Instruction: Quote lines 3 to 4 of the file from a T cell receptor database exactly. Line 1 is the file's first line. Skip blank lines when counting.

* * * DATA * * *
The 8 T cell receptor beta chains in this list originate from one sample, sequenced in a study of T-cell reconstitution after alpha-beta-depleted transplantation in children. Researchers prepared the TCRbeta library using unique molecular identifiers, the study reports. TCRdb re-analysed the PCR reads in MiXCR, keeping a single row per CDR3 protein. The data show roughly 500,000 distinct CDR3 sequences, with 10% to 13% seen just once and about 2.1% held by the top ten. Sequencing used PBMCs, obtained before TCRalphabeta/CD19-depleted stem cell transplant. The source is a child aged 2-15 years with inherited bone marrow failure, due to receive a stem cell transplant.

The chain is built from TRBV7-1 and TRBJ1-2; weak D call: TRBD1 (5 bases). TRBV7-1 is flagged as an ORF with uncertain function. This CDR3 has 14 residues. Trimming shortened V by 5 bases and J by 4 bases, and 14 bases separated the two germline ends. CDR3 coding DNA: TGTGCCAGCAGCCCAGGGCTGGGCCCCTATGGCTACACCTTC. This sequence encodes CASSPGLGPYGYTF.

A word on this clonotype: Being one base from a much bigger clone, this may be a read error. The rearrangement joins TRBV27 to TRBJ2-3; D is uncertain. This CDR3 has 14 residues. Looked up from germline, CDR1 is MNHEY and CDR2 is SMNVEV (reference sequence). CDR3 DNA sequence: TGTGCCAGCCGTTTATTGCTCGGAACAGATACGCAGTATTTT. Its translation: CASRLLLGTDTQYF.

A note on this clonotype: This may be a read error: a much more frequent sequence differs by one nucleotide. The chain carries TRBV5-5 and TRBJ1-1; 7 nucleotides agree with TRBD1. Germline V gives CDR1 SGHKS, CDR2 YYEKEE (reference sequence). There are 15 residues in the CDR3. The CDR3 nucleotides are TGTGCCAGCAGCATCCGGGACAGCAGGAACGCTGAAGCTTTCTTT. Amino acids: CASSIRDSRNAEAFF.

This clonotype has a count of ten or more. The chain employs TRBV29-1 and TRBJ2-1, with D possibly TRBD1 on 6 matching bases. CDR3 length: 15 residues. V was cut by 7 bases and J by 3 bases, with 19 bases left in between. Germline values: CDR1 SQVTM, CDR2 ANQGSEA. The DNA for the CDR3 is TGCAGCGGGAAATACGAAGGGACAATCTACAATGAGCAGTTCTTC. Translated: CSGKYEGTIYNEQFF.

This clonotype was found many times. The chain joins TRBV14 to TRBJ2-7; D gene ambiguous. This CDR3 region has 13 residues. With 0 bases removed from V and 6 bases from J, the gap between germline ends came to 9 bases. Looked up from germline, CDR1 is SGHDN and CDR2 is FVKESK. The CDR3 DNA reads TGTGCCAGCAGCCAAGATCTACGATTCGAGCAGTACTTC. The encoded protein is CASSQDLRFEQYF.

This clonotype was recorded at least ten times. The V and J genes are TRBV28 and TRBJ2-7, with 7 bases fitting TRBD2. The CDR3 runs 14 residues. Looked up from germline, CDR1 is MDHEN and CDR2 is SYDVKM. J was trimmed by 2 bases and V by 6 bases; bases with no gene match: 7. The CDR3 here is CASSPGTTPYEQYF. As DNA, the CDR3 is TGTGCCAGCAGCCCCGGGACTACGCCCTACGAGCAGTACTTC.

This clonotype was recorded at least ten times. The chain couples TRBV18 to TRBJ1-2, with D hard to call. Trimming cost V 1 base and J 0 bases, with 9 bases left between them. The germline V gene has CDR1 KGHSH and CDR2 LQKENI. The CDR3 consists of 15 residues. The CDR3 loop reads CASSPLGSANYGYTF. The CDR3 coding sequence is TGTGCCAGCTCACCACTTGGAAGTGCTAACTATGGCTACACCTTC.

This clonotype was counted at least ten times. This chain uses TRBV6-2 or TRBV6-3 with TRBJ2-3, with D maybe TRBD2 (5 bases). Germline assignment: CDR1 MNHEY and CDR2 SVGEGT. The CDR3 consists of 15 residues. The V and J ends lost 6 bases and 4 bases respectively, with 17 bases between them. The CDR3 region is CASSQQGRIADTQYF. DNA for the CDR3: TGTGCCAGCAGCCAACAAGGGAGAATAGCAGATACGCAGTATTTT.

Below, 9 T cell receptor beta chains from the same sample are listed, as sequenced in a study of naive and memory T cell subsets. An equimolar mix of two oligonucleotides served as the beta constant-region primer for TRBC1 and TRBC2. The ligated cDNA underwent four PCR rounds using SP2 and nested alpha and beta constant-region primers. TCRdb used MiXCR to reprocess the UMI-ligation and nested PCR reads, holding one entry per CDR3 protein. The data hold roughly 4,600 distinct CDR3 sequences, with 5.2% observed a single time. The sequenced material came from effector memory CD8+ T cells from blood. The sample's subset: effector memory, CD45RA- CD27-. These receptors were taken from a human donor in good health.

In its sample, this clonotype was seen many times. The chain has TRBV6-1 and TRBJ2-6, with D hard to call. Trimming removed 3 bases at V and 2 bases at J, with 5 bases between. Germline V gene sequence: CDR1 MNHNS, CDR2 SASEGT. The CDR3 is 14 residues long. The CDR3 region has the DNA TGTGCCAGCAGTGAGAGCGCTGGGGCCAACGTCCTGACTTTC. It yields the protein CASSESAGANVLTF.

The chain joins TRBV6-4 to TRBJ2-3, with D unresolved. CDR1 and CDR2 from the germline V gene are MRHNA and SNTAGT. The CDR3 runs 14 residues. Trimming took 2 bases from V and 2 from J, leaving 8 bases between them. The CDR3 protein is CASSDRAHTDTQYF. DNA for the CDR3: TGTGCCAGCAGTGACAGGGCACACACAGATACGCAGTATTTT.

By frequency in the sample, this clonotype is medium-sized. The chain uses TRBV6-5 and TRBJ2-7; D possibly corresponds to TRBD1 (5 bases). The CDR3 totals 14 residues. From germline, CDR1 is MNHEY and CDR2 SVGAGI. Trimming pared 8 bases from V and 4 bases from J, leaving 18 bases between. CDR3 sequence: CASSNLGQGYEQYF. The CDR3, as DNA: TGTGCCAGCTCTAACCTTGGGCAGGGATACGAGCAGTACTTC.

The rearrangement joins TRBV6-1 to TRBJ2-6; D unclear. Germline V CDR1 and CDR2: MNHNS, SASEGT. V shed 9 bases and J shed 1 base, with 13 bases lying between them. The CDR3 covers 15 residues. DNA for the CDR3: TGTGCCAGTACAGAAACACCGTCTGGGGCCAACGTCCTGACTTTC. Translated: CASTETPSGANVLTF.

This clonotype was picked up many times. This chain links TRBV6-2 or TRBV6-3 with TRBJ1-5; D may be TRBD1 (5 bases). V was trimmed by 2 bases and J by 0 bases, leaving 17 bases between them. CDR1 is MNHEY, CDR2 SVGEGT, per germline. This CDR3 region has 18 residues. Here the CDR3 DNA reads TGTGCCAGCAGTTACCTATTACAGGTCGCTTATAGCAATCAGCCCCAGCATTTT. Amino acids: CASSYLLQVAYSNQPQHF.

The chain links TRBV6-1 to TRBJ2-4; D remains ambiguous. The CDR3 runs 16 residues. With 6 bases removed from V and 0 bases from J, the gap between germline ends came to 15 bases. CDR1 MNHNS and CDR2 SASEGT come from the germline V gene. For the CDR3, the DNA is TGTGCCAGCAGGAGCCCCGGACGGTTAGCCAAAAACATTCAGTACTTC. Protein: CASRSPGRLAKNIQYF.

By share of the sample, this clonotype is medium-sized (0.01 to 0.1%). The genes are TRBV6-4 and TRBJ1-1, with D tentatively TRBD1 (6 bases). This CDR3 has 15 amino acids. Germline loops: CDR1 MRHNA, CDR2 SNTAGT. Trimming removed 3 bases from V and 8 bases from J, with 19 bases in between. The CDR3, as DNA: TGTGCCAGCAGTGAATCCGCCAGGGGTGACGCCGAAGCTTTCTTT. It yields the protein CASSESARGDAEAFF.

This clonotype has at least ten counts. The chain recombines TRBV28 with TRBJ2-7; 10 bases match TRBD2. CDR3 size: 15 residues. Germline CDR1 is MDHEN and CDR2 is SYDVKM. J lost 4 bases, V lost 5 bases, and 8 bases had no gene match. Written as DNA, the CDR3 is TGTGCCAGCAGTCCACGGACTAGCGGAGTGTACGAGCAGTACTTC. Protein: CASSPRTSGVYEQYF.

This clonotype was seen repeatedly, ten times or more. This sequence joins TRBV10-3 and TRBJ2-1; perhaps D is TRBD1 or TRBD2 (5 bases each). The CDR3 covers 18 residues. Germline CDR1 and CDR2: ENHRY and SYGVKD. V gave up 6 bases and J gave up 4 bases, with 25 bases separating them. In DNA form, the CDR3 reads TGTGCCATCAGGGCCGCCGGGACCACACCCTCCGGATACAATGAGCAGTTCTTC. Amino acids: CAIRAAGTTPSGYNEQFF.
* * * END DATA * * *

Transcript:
A word on this clonotype: Being one base from a much bigger clone, this may be a read error. The rearrangement joins TRBV27 to TRBJ2-3; D is uncertain. This CDR3 has 14 residues. Looked up from germline, CDR1 is MNHEY and CDR2 is SMNVEV (reference sequence). CDR3 DNA sequence: TGTGCCAGCCGTTTATTGCTCGGAACAGATACGCAGTATTTT. Its translation: CASRLLLGTDTQYF.

A note on this clonotype: This may be a read error: a much more frequent sequence differs by one nucleotide. The chain carries TRBV5-5 and TRBJ1-1; 7 nucleotides agree with TRBD1. Germline V gives CDR1 SGHKS, CDR2 YYEKEE (reference sequence). There are 15 residues in the CDR3. The CDR3 nucleotides are TGTGCCAGCAGCATCCGGGACAGCAGGAACGCTGAAGCTTTCTTT. Amino acids: CASSIRDSRNAEAFF.